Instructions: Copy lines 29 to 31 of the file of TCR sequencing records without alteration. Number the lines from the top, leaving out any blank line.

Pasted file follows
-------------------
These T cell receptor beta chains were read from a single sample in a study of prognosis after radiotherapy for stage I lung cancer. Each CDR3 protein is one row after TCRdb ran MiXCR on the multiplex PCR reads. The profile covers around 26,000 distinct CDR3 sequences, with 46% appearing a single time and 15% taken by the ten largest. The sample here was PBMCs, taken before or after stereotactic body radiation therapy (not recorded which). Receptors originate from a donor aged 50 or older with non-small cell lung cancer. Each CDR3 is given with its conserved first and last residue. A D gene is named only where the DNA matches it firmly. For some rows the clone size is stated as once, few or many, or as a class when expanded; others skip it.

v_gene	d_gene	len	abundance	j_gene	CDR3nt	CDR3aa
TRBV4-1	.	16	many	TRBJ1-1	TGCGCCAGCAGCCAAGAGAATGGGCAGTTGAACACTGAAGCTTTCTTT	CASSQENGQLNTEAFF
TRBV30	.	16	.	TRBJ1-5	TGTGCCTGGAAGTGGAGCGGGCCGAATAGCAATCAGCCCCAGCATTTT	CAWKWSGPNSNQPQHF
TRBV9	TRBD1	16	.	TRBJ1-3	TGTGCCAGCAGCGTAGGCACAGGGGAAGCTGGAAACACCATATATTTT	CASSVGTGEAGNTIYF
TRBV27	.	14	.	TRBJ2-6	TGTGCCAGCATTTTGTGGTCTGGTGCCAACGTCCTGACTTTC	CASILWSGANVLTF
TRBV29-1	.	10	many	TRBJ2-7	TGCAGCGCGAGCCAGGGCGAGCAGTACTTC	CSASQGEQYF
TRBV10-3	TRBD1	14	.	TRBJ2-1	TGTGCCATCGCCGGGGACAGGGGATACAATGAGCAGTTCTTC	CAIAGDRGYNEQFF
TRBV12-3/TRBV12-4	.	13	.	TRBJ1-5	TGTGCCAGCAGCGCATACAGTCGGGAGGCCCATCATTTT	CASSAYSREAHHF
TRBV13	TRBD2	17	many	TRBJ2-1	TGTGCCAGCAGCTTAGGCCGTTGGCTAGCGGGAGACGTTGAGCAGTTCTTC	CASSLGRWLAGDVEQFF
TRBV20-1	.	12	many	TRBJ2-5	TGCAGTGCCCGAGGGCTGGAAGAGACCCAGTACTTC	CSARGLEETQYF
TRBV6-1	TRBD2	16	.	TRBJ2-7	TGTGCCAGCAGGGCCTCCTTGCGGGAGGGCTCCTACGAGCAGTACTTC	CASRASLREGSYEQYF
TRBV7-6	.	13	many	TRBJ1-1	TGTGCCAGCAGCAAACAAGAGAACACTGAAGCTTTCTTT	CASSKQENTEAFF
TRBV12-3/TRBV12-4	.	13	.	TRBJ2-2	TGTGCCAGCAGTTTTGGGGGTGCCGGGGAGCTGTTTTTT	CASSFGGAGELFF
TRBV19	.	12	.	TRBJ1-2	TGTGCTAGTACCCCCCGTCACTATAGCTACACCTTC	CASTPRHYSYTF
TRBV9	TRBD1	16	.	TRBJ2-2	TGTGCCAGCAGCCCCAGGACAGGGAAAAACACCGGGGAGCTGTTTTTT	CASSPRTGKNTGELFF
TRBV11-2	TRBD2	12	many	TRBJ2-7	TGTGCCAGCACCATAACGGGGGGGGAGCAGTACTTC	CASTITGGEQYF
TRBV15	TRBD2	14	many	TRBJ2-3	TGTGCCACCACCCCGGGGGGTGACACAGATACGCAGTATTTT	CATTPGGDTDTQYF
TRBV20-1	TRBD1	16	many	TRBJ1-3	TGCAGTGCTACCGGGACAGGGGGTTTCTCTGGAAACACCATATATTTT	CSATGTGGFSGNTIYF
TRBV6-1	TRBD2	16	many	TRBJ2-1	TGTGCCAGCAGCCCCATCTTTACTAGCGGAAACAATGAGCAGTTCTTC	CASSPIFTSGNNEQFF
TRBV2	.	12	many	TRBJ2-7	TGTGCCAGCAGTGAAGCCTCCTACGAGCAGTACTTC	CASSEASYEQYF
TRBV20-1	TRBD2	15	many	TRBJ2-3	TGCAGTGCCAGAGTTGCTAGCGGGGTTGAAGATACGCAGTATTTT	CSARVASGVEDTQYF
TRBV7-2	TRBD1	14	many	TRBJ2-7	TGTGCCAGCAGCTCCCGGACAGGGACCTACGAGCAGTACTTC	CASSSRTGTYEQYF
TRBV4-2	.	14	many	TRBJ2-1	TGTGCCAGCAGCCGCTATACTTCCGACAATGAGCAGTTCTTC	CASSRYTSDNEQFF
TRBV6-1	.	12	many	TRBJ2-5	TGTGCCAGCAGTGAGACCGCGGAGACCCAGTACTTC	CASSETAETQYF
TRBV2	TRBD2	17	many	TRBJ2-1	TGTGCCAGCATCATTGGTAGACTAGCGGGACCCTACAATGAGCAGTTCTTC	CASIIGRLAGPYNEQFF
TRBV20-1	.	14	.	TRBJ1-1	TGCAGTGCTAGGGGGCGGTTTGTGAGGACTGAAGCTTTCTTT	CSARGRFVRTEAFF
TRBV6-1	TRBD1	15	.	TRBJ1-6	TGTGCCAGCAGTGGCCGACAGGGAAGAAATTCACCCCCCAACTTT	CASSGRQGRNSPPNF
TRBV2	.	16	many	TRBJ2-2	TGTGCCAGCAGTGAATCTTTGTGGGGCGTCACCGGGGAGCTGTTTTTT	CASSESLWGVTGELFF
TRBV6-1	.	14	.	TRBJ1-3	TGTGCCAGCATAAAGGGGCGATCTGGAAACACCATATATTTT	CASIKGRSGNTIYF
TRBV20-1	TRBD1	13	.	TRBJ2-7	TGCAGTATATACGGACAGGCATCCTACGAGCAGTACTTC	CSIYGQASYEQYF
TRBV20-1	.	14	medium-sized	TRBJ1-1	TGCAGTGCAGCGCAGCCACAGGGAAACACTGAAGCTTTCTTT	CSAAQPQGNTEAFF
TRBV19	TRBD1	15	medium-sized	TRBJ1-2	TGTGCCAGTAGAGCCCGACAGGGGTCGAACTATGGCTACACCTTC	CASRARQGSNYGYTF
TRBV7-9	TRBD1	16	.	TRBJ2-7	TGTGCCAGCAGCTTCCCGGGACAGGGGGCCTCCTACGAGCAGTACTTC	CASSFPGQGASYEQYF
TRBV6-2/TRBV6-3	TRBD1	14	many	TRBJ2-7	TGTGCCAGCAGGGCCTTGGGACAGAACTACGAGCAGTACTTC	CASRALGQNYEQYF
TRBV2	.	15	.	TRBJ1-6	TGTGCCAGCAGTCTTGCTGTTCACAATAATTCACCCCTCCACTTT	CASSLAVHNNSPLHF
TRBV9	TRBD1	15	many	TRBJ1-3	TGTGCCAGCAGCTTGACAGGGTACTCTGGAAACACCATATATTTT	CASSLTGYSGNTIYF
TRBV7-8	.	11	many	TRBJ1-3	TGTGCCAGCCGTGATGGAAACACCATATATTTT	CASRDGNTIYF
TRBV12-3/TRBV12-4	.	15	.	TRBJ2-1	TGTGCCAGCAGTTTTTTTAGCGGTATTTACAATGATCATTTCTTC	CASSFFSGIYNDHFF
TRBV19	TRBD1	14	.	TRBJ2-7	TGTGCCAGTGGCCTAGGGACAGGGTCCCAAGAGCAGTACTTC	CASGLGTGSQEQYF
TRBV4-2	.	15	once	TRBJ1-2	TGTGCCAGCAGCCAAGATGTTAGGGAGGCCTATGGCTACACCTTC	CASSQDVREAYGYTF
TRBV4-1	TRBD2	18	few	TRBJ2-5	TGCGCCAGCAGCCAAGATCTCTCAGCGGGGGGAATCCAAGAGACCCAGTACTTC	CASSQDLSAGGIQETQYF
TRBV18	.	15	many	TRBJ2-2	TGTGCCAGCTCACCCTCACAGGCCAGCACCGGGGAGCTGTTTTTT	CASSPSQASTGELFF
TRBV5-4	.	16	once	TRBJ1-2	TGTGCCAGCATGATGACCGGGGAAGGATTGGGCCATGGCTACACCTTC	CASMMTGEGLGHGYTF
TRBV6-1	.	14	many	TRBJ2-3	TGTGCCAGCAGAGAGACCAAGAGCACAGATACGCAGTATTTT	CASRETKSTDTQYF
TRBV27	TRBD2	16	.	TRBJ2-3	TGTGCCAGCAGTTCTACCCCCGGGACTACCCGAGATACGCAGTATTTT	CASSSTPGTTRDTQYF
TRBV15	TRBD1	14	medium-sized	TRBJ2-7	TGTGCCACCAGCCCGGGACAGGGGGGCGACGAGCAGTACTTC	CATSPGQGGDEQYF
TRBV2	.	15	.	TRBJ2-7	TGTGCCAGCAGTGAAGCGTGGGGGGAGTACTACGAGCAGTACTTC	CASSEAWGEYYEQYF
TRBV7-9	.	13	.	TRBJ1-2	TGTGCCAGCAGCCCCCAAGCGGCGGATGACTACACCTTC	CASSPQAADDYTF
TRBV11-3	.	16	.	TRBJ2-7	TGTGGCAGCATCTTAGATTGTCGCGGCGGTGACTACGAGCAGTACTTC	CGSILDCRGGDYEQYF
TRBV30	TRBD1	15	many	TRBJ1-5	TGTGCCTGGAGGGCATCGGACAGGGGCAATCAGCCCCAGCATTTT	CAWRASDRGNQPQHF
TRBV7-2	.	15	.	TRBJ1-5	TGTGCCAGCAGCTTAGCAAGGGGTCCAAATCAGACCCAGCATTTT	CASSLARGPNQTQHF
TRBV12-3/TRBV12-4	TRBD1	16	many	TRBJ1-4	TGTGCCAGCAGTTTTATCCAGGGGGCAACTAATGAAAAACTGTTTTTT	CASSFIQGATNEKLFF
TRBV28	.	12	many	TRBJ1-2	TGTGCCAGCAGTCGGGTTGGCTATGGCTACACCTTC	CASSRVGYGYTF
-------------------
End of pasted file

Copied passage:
TRBV2	.	16	many	TRBJ2-2	TGTGCCAGCAGTGAATCTTTGTGGGGCGTCACCGGGGAGCTGTTTTTT	CASSESLWGVTGELFF
TRBV6-1	.	14	.	TRBJ1-3	TGTGCCAGCATAAAGGGGCGATCTGGAAACACCATATATTTT	CASIKGRSGNTIYF
TRBV20-1	TRBD1	13	.	TRBJ2-7	TGCAGTATATACGGACAGGCATCCTACGAGCAGTACTTC	CSIYGQASYEQYF